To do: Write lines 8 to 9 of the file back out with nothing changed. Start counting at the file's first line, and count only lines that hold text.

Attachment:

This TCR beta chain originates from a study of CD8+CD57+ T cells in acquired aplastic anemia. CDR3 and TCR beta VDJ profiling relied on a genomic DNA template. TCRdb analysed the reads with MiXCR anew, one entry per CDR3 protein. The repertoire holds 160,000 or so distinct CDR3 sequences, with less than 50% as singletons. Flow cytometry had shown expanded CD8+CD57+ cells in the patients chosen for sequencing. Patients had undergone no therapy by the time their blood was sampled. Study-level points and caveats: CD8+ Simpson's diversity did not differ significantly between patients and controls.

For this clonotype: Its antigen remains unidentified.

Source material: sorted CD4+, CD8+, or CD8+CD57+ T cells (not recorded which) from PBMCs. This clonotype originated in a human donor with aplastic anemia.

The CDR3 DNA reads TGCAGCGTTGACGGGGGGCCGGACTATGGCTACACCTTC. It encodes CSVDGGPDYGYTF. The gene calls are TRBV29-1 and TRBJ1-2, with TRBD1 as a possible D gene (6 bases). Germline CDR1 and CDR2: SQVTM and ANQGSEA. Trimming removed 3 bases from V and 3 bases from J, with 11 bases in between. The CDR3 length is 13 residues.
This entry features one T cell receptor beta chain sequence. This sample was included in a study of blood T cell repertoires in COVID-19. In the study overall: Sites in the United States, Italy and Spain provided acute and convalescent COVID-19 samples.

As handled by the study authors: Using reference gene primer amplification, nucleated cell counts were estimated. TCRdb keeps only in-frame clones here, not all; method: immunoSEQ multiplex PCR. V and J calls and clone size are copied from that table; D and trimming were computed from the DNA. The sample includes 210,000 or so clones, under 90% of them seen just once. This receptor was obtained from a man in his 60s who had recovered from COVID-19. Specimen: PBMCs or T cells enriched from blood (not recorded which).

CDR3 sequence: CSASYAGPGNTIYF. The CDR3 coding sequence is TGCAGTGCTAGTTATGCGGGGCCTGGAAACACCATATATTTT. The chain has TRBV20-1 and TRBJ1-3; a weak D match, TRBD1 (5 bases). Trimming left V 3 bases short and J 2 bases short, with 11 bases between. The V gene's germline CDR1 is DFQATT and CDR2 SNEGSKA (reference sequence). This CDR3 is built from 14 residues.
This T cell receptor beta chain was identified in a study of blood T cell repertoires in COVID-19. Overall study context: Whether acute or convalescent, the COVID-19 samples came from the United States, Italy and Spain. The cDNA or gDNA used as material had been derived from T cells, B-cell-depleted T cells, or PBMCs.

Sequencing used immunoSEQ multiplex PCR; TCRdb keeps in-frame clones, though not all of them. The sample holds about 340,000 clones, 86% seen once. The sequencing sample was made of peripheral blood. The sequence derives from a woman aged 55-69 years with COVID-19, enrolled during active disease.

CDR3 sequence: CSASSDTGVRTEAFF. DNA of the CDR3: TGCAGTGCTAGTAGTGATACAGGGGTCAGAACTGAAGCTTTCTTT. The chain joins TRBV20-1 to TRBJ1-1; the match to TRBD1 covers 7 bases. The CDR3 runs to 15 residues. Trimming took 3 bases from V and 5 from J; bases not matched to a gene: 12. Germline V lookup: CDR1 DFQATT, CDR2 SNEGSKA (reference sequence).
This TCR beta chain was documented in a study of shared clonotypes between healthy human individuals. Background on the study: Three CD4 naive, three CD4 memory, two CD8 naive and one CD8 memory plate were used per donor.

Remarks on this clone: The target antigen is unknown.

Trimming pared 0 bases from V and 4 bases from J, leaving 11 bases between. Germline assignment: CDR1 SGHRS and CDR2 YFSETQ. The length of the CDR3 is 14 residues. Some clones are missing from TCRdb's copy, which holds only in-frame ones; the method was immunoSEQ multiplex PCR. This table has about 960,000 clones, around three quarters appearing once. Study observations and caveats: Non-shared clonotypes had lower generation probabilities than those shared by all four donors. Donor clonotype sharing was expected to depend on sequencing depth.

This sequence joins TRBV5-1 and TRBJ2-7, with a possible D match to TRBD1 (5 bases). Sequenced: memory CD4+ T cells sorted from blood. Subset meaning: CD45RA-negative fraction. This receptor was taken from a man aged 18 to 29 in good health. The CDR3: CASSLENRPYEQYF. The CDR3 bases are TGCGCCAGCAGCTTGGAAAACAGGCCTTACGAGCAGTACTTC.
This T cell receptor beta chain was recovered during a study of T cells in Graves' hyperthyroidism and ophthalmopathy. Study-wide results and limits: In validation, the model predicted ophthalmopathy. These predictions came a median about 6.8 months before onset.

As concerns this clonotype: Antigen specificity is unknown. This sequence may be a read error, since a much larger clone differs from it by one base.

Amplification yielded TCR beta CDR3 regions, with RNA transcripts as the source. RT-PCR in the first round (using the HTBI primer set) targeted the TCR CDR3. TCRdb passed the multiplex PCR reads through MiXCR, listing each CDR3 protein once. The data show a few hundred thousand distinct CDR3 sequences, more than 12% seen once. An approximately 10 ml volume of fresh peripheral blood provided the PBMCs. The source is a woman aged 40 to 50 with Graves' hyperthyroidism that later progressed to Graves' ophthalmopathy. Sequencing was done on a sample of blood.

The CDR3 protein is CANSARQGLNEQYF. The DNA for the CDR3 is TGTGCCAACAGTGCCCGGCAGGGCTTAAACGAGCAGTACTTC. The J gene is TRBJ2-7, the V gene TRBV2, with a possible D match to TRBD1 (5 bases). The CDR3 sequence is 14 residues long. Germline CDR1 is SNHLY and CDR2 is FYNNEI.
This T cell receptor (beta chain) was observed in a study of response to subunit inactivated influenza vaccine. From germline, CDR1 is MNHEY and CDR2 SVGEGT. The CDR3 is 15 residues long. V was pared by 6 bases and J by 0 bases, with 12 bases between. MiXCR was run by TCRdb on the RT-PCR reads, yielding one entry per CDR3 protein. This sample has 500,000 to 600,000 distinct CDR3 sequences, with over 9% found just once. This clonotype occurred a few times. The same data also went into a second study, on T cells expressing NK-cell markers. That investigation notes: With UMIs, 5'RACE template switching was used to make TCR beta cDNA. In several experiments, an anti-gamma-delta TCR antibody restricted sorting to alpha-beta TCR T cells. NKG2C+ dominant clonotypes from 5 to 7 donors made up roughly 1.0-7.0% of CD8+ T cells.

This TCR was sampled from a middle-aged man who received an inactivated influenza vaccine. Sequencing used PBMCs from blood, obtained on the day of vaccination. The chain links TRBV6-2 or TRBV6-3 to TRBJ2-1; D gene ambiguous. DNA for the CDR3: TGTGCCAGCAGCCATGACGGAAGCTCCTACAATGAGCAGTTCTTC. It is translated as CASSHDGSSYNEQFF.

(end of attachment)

This T cell receptor beta chain was identified in a study of blood T cell repertoires in COVID-19. Overall study context: Whether acute or convalescent, the COVID-19 samples came from the United States, Italy and Spain. The cDNA or gDNA used as material had been derived from T cells, B-cell-depleted T cells, or PBMCs.

Sequencing used immunoSEQ multiplex PCR; TCRdb keeps in-frame clones, though not all of them. The sample holds about 340,000 clones, 86% seen once. The sequencing sample was made of peripheral blood. The sequence derives from a woman aged 55-69 years with COVID-19, enrolled during active disease.